Cupellation


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Related to Cupellation: fire assay

cupellation

[‚kyü·pə′lā·shən]
(metallurgy)
Method using a cupel for assaying precious metals.
Process for refining gold and silver by alloying them with lead and then oxidizing the molten lead to separate the base metal from the precious metal.

Cupellation

 

oxidation melting of an alloy of lead with noble metals (gold and silver) to separate them in pure form. Cupellation is based on the fact that lead and other base metals are easily oxidized at high temperatures by atmospheric oxygen, whereas the noble metals are unchanged.

Cupellation is used in assaying to establish the purity of a sample (the content of the noble metals in their alloys). The process takes place in cupels, which are small cups made from a porous refractory material (bone ash, magnesite, and others), at a temperature of 850°-900°C. During cupellation, lead and other base metals are converted into molten oxides, which are absorbed by the cupel, whereas the noble metals remain on its surface as “beads.”

In metallurgy, cupellation is the operation of separating noble metals from argentiferous lead; it is carried out in reverberatory furnaces at a temperature of about 1000°C. Lead and base metals are oxidized by the oxygen blast. The mixture of oxides, in which lead oxide (PbO) predominates, is in liquid form and flows continuously from the surface of the melt into a receptacle. A gold-silver alloy that sometimes contains platinum metals is produced on the hearth of the furnace.

REFERENCES

Loskutov, F. M. Metallurgiia svintsa. Moscow, 1965.
Priborootbiranie i analiz blagorodnykh metallov. Edited by I. F. Barysh-nikov. Moscow, 1968.

V. L. BELOVA and IU. F. VAIMAN

References in periodicals archive ?
Thus, given the right experiences, we can infer one from another a posteriori Hence, contrary to our initial suggestion, Leibniz seems to have held that from the definition, "a metal which resists cupellation and is insoluble in aqua fortis," one may come to infer a posteriori certain other intelligible properties about the defined entity, for example, that it is the heaviest metal and the most malleable.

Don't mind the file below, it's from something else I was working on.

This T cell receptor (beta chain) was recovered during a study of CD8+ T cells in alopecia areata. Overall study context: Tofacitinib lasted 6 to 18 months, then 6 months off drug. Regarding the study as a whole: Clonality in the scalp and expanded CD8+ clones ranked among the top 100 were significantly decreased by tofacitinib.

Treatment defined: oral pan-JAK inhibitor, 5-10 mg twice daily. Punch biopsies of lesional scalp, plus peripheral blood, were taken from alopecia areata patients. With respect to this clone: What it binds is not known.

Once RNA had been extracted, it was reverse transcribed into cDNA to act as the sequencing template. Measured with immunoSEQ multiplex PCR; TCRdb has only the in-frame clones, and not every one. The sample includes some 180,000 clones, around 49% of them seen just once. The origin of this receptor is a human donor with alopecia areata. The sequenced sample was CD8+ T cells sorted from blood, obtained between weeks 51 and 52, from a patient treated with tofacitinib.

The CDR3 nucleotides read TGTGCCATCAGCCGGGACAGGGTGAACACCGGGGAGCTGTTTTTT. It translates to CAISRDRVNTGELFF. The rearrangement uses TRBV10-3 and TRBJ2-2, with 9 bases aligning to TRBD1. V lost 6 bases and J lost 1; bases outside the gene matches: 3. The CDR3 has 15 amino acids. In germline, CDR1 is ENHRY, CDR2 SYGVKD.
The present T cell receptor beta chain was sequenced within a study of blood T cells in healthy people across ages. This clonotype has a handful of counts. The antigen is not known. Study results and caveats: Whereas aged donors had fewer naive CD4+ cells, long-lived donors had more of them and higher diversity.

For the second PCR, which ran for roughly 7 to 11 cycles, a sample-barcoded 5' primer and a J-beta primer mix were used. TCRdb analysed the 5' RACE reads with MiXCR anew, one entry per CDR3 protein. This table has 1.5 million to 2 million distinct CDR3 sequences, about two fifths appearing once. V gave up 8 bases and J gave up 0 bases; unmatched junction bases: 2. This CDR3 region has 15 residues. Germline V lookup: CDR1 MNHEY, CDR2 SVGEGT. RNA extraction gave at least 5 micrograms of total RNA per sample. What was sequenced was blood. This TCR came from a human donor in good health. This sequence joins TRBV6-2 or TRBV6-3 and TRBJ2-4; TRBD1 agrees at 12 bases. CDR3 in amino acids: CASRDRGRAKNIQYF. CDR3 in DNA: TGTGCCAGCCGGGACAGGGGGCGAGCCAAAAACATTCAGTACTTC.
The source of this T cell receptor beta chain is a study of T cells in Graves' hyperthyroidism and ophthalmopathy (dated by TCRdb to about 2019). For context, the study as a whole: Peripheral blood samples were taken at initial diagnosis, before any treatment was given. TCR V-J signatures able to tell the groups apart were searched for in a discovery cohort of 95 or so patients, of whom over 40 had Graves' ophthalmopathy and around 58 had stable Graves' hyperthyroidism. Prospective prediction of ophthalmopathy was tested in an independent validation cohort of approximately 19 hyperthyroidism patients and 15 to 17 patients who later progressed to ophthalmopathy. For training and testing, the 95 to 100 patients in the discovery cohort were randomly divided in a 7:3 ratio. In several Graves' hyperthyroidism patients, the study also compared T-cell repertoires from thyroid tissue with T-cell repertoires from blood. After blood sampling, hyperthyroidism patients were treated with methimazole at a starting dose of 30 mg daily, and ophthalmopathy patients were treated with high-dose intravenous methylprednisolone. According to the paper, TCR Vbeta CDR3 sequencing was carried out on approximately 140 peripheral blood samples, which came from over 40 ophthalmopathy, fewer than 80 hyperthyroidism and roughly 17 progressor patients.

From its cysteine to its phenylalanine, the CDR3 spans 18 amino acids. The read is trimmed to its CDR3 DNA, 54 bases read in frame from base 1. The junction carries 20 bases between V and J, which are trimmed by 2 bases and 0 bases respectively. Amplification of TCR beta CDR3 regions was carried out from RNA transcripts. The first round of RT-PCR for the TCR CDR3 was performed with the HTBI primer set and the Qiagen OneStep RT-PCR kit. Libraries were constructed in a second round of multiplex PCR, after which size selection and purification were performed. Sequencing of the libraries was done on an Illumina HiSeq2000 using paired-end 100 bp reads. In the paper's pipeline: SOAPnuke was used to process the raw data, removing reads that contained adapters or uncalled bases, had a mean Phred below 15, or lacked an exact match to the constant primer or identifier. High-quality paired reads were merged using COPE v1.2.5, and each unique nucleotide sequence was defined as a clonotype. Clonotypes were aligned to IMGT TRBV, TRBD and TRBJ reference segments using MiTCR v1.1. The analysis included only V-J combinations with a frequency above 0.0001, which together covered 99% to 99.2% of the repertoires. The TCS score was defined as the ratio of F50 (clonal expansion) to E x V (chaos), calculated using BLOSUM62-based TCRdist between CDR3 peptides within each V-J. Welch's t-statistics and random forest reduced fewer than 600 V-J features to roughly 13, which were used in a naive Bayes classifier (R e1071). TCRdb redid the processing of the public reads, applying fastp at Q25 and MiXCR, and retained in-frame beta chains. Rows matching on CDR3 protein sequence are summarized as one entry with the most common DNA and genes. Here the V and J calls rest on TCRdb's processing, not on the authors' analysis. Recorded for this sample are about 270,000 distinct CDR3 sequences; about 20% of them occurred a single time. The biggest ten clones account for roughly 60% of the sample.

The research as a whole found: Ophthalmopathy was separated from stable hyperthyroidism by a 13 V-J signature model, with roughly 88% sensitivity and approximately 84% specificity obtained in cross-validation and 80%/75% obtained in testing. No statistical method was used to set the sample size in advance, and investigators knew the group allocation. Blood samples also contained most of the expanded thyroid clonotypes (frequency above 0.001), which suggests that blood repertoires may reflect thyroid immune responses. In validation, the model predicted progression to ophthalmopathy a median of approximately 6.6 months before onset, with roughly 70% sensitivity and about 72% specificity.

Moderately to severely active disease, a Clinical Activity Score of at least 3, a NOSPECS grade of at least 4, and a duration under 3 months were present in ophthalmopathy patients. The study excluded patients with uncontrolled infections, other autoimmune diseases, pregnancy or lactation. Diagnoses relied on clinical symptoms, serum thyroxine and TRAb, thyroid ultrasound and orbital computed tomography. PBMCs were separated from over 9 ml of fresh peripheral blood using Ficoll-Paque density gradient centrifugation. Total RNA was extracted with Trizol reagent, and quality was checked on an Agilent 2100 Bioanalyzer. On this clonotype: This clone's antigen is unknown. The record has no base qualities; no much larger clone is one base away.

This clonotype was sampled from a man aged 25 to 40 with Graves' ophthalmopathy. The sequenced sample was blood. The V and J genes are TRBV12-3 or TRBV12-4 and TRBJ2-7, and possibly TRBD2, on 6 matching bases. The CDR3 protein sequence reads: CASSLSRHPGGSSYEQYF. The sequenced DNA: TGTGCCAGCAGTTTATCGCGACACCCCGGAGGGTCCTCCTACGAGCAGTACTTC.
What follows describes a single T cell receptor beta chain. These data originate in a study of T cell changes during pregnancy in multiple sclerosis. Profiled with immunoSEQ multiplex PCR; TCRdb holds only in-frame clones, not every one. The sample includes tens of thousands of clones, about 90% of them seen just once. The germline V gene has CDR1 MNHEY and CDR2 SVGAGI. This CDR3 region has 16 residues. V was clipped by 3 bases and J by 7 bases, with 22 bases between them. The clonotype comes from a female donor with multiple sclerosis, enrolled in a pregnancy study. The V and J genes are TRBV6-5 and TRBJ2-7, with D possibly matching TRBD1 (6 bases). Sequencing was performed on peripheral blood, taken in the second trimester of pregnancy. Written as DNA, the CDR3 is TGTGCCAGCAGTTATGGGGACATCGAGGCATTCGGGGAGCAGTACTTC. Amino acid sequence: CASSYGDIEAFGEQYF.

For example, copper, nickel, bismuth, sulphur, tellurium and selenium are oxidised with difficulty during cupellation, hence they tend to remain in the button and to increase its weight.
This is done in two steps: scorification and fine cupellation. Firstly a cupel (1.7 cm diameter) of sifted bone ash is struck with a hammer in an iron cupel mold with its corresponding stamp.
Georgius Agricola (1494-1555), in the seventh book of his main work, De Re Metallica (1556), provided a description of a grain scale for weighing the silver grains produced in the cupellation process.
(1985) Cupellation: The oldest quantitative chemical process.
Cupellation or fire assaying has, for centuries, been the only method recognised worldwide for the exact measurement of gold content.
The trueness of gold analysis can be enhanced using calibration standards, thus making the results comparable to cupellation. Large samples can be measured economically through a fully automated measurement run and completely unknown samples can be analysed.
Compared to cupellation, ED-XRFA is still in its infancy as a method for gold analysis and its specific performance features have only partially been investigated.